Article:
Burmese detainees can be subjected to physical and psychological torture, regardless of age, sex, or the official charges held against them. In some cases, this torture has occurred before official charges have been made.
The UN Special Rapporteur on the Situation of Human Rights in Burma, Tomas Ojea Quintana, is visiting Burma this week to assess the country’s recent changes and to determine if the changes are leading to a realization of the citizens’ human rights.
Despite the Burmese government's official denial that it holds political prisoners, many Burmese activists remain imprisoned for their perceived or real involvement in resisting the junta government. While in jail, these prisoners have faced myriad human rights violations including torture and deprivation of healthcare.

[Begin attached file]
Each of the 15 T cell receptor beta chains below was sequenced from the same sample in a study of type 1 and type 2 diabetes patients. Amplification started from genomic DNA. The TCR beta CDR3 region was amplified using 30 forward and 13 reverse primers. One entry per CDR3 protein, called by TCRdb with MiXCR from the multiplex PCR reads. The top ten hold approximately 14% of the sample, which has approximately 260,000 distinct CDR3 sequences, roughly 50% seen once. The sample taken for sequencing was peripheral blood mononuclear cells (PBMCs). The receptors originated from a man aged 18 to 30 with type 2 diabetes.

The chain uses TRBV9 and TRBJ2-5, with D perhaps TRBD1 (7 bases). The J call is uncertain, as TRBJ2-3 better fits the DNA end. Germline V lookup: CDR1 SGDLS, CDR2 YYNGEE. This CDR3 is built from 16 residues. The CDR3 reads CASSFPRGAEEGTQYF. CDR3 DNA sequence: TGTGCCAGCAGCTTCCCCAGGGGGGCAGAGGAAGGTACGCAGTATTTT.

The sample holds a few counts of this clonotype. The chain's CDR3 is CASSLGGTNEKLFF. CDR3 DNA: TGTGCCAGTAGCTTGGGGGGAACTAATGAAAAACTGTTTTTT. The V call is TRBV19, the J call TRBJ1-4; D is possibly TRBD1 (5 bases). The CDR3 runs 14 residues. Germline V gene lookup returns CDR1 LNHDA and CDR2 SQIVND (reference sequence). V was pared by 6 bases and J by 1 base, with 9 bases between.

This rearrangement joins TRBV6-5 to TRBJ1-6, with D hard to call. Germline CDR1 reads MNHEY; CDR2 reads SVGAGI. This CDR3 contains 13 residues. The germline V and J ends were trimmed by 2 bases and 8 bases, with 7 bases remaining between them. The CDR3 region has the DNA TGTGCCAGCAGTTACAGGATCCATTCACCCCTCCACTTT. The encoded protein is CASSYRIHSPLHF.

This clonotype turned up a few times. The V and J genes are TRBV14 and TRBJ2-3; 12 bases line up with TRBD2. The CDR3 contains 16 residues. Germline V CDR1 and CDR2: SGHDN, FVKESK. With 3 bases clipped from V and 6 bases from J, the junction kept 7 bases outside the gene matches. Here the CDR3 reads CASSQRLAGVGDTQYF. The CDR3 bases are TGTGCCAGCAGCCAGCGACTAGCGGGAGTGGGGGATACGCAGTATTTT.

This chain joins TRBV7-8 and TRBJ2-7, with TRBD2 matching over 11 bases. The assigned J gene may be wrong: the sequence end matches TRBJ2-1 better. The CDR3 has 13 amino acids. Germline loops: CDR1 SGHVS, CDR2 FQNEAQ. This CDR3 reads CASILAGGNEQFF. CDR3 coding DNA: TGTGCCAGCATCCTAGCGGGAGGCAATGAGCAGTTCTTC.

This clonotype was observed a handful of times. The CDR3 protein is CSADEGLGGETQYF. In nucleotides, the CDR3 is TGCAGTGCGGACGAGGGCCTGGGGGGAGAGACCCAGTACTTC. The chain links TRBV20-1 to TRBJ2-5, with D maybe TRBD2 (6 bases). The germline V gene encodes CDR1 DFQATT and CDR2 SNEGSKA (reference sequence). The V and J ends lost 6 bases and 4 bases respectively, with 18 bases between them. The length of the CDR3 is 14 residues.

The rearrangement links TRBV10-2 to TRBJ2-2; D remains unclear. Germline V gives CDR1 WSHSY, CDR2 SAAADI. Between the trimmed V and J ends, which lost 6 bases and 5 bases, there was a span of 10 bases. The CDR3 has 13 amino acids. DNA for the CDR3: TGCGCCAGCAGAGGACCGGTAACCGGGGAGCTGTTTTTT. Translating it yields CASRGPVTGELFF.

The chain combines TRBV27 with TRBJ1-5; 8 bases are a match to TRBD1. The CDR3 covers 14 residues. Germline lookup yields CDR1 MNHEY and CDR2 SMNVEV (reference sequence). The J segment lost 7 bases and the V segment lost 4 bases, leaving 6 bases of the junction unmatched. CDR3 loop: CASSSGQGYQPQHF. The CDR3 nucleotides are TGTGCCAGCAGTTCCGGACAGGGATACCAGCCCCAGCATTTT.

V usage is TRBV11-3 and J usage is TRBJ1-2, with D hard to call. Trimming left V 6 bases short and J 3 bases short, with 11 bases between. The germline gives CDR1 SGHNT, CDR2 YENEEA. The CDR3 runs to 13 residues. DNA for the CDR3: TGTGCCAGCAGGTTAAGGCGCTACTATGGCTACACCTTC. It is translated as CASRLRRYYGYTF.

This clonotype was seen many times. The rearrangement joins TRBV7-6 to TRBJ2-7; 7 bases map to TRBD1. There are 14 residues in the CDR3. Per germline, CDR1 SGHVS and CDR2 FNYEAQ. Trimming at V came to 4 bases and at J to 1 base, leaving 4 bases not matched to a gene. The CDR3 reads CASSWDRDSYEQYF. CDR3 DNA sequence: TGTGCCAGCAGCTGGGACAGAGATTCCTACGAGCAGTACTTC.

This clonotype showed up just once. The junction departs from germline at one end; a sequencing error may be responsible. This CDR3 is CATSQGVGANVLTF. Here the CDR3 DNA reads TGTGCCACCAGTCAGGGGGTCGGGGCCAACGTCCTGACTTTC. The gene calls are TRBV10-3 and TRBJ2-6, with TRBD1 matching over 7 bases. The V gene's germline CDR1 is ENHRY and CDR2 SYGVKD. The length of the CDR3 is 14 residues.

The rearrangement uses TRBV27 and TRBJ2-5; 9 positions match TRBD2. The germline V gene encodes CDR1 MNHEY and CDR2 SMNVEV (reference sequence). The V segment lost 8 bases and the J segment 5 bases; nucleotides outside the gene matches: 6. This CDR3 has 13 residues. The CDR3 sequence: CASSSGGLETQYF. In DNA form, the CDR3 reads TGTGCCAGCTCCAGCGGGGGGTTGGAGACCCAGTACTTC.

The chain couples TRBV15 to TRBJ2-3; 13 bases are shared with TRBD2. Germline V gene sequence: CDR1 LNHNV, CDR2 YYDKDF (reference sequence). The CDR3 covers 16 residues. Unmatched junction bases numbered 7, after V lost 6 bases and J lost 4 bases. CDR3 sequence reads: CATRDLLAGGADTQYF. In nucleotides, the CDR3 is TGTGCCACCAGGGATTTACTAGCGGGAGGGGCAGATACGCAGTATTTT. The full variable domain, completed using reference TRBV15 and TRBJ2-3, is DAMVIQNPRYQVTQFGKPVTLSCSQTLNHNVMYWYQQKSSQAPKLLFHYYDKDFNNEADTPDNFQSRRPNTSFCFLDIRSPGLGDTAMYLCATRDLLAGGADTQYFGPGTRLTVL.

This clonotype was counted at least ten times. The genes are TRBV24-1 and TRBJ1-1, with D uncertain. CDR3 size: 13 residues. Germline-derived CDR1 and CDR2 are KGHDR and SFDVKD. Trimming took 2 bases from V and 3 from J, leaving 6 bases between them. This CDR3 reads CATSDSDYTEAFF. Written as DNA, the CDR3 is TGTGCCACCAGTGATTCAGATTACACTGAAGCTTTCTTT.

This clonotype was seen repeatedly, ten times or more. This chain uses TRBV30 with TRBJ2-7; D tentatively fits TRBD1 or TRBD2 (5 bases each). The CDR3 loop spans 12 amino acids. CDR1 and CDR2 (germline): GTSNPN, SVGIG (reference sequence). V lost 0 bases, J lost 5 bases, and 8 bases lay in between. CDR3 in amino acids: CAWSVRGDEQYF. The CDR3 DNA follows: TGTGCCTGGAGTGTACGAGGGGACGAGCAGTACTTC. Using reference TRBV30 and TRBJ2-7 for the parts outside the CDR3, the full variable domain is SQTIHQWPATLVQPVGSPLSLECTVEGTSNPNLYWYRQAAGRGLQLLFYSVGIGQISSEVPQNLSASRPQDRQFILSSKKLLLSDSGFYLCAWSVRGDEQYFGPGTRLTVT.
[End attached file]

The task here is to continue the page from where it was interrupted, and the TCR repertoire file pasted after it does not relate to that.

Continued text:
In Burmese prisons, access to healthcare remains rare, and political prisoners in particular suffer from inadequate treatment and unhealthy conditions.
Last week the human rights group Arakan Project released a report on children’s rights in Northern Arakan State, in western Burma. Arakan State is home to about 735,000 Rohingya Muslims, one of the most oppressed ethnic minorities in Burma.